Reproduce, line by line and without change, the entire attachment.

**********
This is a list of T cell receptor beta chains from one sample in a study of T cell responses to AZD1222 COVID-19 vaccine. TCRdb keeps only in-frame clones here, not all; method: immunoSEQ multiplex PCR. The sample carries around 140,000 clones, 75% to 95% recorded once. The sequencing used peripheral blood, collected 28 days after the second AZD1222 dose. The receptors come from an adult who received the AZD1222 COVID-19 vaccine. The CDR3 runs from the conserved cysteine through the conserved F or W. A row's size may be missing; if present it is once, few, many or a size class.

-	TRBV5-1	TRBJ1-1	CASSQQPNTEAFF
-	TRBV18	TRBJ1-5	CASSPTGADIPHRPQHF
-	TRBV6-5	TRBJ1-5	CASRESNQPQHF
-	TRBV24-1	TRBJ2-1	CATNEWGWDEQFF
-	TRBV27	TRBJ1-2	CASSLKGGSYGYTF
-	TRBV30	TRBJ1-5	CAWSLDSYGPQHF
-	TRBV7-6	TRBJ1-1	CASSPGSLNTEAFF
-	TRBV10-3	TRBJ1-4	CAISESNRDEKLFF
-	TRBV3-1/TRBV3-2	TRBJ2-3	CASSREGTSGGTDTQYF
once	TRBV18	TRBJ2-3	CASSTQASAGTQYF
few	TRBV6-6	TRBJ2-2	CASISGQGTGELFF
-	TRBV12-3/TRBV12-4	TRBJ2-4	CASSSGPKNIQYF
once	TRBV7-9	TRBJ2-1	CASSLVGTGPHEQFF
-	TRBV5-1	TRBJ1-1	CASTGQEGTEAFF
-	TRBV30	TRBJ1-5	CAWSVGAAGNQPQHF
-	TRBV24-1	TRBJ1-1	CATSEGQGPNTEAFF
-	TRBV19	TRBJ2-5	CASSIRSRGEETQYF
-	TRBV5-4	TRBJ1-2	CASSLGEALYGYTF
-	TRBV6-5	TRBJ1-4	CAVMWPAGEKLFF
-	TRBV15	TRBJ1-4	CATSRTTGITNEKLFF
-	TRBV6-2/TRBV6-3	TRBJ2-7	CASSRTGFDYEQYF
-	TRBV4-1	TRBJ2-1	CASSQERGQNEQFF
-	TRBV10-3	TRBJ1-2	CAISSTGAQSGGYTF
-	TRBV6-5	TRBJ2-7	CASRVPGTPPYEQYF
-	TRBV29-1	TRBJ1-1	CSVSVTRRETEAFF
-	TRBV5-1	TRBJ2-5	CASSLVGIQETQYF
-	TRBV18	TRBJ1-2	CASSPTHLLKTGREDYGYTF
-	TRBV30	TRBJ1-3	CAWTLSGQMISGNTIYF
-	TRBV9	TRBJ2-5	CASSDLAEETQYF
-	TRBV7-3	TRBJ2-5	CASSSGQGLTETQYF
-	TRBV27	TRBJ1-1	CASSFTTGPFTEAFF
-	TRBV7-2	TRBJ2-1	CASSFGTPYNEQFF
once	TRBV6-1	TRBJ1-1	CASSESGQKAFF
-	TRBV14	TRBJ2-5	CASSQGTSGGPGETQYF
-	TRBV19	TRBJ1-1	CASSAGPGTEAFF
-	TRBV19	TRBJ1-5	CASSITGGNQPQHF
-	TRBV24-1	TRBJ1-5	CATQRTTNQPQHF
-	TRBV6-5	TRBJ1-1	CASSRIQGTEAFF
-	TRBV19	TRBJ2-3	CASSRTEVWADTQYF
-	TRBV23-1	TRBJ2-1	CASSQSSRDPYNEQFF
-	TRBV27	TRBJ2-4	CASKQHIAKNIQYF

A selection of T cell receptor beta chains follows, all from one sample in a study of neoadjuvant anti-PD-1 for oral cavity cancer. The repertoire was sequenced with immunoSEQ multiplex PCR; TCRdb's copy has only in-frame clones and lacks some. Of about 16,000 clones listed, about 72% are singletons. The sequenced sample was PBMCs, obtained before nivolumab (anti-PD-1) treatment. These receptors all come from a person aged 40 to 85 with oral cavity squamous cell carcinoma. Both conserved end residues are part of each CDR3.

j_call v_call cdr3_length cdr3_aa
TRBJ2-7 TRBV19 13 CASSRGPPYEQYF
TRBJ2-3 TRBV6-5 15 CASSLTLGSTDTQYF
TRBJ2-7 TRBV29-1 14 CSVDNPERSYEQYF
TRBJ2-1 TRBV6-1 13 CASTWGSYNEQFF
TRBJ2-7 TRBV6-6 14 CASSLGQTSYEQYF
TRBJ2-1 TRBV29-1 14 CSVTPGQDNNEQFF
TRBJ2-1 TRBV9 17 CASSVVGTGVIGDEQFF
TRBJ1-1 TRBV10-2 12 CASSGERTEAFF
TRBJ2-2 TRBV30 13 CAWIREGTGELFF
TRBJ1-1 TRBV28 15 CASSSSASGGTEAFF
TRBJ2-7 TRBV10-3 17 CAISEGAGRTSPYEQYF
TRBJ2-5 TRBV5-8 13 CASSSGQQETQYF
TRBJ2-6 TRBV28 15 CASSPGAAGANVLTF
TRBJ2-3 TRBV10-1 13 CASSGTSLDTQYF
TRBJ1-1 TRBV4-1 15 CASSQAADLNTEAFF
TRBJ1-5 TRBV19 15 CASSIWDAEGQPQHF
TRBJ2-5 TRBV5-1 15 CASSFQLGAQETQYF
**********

This is a list of T cell receptor beta chains from one sample in a study of T cell responses to AZD1222 COVID-19 vaccine. TCRdb keeps only in-frame clones here, not all; method: immunoSEQ multiplex PCR. The sample carries around 140,000 clones, 75% to 95% recorded once. The sequencing used peripheral blood, collected 28 days after the second AZD1222 dose. The receptors come from an adult who received the AZD1222 COVID-19 vaccine. The CDR3 runs from the conserved cysteine through the conserved F or W. A row's size may be missing; if present it is once, few, many or a size class.

-	TRBV5-1	TRBJ1-1	CASSQQPNTEAFF
-	TRBV18	TRBJ1-5	CASSPTGADIPHRPQHF
-	TRBV6-5	TRBJ1-5	CASRESNQPQHF
-	TRBV24-1	TRBJ2-1	CATNEWGWDEQFF
-	TRBV27	TRBJ1-2	CASSLKGGSYGYTF
-	TRBV30	TRBJ1-5	CAWSLDSYGPQHF
-	TRBV7-6	TRBJ1-1	CASSPGSLNTEAFF
-	TRBV10-3	TRBJ1-4	CAISESNRDEKLFF
-	TRBV3-1/TRBV3-2	TRBJ2-3	CASSREGTSGGTDTQYF
once	TRBV18	TRBJ2-3	CASSTQASAGTQYF
few	TRBV6-6	TRBJ2-2	CASISGQGTGELFF
-	TRBV12-3/TRBV12-4	TRBJ2-4	CASSSGPKNIQYF
once	TRBV7-9	TRBJ2-1	CASSLVGTGPHEQFF
-	TRBV5-1	TRBJ1-1	CASTGQEGTEAFF
-	TRBV30	TRBJ1-5	CAWSVGAAGNQPQHF
-	TRBV24-1	TRBJ1-1	CATSEGQGPNTEAFF
-	TRBV19	TRBJ2-5	CASSIRSRGEETQYF
-	TRBV5-4	TRBJ1-2	CASSLGEALYGYTF
-	TRBV6-5	TRBJ1-4	CAVMWPAGEKLFF
-	TRBV15	TRBJ1-4	CATSRTTGITNEKLFF
-	TRBV6-2/TRBV6-3	TRBJ2-7	CASSRTGFDYEQYF
-	TRBV4-1	TRBJ2-1	CASSQERGQNEQFF
-	TRBV10-3	TRBJ1-2	CAISSTGAQSGGYTF
-	TRBV6-5	TRBJ2-7	CASRVPGTPPYEQYF
-	TRBV29-1	TRBJ1-1	CSVSVTRRETEAFF
-	TRBV5-1	TRBJ2-5	CASSLVGIQETQYF
-	TRBV18	TRBJ1-2	CASSPTHLLKTGREDYGYTF
-	TRBV30	TRBJ1-3	CAWTLSGQMISGNTIYF
-	TRBV9	TRBJ2-5	CASSDLAEETQYF
-	TRBV7-3	TRBJ2-5	CASSSGQGLTETQYF
-	TRBV27	TRBJ1-1	CASSFTTGPFTEAFF
-	TRBV7-2	TRBJ2-1	CASSFGTPYNEQFF
once	TRBV6-1	TRBJ1-1	CASSESGQKAFF
-	TRBV14	TRBJ2-5	CASSQGTSGGPGETQYF
-	TRBV19	TRBJ1-1	CASSAGPGTEAFF
-	TRBV19	TRBJ1-5	CASSITGGNQPQHF
-	TRBV24-1	TRBJ1-5	CATQRTTNQPQHF
-	TRBV6-5	TRBJ1-1	CASSRIQGTEAFF
-	TRBV19	TRBJ2-3	CASSRTEVWADTQYF
-	TRBV23-1	TRBJ2-1	CASSQSSRDPYNEQFF
-	TRBV27	TRBJ2-4	CASKQHIAKNIQYF

A selection of T cell receptor beta chains follows, all from one sample in a study of neoadjuvant anti-PD-1 for oral cavity cancer. The repertoire was sequenced with immunoSEQ multiplex PCR; TCRdb's copy has only in-frame clones and lacks some. Of about 16,000 clones listed, about 72% are singletons. The sequenced sample was PBMCs, obtained before nivolumab (anti-PD-1) treatment. These receptors all come from a person aged 40 to 85 with oral cavity squamous cell carcinoma. Both conserved end residues are part of each CDR3.

j_call v_call cdr3_length cdr3_aa
TRBJ2-7 TRBV19 13 CASSRGPPYEQYF
TRBJ2-3 TRBV6-5 15 CASSLTLGSTDTQYF
TRBJ2-7 TRBV29-1 14 CSVDNPERSYEQYF
TRBJ2-1 TRBV6-1 13 CASTWGSYNEQFF
TRBJ2-7 TRBV6-6 14 CASSLGQTSYEQYF
TRBJ2-1 TRBV29-1 14 CSVTPGQDNNEQFF
TRBJ2-1 TRBV9 17 CASSVVGTGVIGDEQFF
TRBJ1-1 TRBV10-2 12 CASSGERTEAFF
TRBJ2-2 TRBV30 13 CAWIREGTGELFF
TRBJ1-1 TRBV28 15 CASSSSASGGTEAFF
TRBJ2-7 TRBV10-3 17 CAISEGAGRTSPYEQYF
TRBJ2-5 TRBV5-8 13 CASSSGQQETQYF
TRBJ2-6 TRBV28 15 CASSPGAAGANVLTF
TRBJ2-3 TRBV10-1 13 CASSGTSLDTQYF
TRBJ1-1 TRBV4-1 15 CASSQAADLNTEAFF
TRBJ1-5 TRBV19 15 CASSIWDAEGQPQHF
TRBJ2-5 TRBV5-1 15 CASSFQLGAQETQYF